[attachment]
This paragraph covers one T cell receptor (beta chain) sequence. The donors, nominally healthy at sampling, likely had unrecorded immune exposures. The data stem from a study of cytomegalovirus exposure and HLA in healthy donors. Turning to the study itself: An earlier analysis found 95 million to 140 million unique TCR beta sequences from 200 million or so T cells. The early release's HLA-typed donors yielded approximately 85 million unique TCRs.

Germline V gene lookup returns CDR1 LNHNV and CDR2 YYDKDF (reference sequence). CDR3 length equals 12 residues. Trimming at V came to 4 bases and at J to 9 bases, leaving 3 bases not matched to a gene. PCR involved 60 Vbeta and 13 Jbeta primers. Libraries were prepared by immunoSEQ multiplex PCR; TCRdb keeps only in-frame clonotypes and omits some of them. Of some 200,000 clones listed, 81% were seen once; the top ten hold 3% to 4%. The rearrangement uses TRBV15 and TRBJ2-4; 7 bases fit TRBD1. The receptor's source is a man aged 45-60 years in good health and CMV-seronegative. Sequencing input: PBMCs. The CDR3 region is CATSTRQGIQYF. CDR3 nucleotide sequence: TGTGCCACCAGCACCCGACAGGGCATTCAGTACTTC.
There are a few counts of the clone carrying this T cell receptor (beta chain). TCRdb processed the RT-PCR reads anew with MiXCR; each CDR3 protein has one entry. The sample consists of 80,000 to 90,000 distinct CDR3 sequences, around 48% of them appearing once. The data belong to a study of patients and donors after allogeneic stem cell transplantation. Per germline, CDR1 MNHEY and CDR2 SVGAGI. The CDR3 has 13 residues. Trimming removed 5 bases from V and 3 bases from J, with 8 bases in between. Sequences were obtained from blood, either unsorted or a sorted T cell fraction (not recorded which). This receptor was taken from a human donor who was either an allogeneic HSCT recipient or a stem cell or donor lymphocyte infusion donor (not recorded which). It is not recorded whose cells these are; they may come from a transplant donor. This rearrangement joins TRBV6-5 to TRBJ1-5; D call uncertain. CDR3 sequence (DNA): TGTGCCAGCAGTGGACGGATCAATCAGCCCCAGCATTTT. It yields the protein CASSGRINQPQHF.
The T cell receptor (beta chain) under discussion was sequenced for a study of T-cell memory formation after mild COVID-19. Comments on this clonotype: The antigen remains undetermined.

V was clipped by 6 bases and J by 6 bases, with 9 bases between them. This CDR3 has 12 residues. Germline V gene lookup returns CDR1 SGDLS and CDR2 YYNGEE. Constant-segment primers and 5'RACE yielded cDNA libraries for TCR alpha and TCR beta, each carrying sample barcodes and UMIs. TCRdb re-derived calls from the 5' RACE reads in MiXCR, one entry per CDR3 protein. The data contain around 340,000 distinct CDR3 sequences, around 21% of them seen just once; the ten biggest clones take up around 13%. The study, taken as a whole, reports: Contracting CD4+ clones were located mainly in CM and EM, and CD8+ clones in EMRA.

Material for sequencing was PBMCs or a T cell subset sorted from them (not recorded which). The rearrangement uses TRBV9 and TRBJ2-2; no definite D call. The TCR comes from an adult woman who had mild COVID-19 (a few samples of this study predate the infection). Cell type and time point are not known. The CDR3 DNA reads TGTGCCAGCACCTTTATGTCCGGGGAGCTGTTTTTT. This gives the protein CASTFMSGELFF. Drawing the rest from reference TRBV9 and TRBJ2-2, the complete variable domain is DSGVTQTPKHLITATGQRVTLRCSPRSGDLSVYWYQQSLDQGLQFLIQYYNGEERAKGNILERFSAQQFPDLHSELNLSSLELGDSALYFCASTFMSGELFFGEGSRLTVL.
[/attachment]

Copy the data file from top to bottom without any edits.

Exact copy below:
This paragraph covers one T cell receptor (beta chain) sequence. The donors, nominally healthy at sampling, likely had unrecorded immune exposures. The data stem from a study of cytomegalovirus exposure and HLA in healthy donors. Turning to the study itself: An earlier analysis found 95 million to 140 million unique TCR beta sequences from 200 million or so T cells. The early release's HLA-typed donors yielded approximately 85 million unique TCRs.

Germline V gene lookup returns CDR1 LNHNV and CDR2 YYDKDF (reference sequence). CDR3 length equals 12 residues. Trimming at V came to 4 bases and at J to 9 bases, leaving 3 bases not matched to a gene. PCR involved 60 Vbeta and 13 Jbeta primers. Libraries were prepared by immunoSEQ multiplex PCR; TCRdb keeps only in-frame clonotypes and omits some of them. Of some 200,000 clones listed, 81% were seen once; the top ten hold 3% to 4%. The rearrangement uses TRBV15 and TRBJ2-4; 7 bases fit TRBD1. The receptor's source is a man aged 45-60 years in good health and CMV-seronegative. Sequencing input: PBMCs. The CDR3 region is CATSTRQGIQYF. CDR3 nucleotide sequence: TGTGCCACCAGCACCCGACAGGGCATTCAGTACTTC.
There are a few counts of the clone carrying this T cell receptor (beta chain). TCRdb processed the RT-PCR reads anew with MiXCR; each CDR3 protein has one entry. The sample consists of 80,000 to 90,000 distinct CDR3 sequences, around 48% of them appearing once. The data belong to a study of patients and donors after allogeneic stem cell transplantation. Per germline, CDR1 MNHEY and CDR2 SVGAGI. The CDR3 has 13 residues. Trimming removed 5 bases from V and 3 bases from J, with 8 bases in between. Sequences were obtained from blood, either unsorted or a sorted T cell fraction (not recorded which). This receptor was taken from a human donor who was either an allogeneic HSCT recipient or a stem cell or donor lymphocyte infusion donor (not recorded which). It is not recorded whose cells these are; they may come from a transplant donor. This rearrangement joins TRBV6-5 to TRBJ1-5; D call uncertain. CDR3 sequence (DNA): TGTGCCAGCAGTGGACGGATCAATCAGCCCCAGCATTTT. It yields the protein CASSGRINQPQHF.
The T cell receptor (beta chain) under discussion was sequenced for a study of T-cell memory formation after mild COVID-19. Comments on this clonotype: The antigen remains undetermined.

V was clipped by 6 bases and J by 6 bases, with 9 bases between them. This CDR3 has 12 residues. Germline V gene lookup returns CDR1 SGDLS and CDR2 YYNGEE. Constant-segment primers and 5'RACE yielded cDNA libraries for TCR alpha and TCR beta, each carrying sample barcodes and UMIs. TCRdb re-derived calls from the 5' RACE reads in MiXCR, one entry per CDR3 protein. The data contain around 340,000 distinct CDR3 sequences, around 21% of them seen just once; the ten biggest clones take up around 13%. The study, taken as a whole, reports: Contracting CD4+ clones were located mainly in CM and EM, and CD8+ clones in EMRA.

Material for sequencing was PBMCs or a T cell subset sorted from them (not recorded which). The rearrangement uses TRBV9 and TRBJ2-2; no definite D call. The TCR comes from an adult woman who had mild COVID-19 (a few samples of this study predate the infection). Cell type and time point are not known. The CDR3 DNA reads TGTGCCAGCACCTTTATGTCCGGGGAGCTGTTTTTT. This gives the protein CASTFMSGELFF. Drawing the rest from reference TRBV9 and TRBJ2-2, the complete variable domain is DSGVTQTPKHLITATGQRVTLRCSPRSGDLSVYWYQQSLDQGLQFLIQYYNGEERAKGNILERFSAQQFPDLHSELNLSSLELGDSALYFCASTFMSGELFFGEGSRLTVL.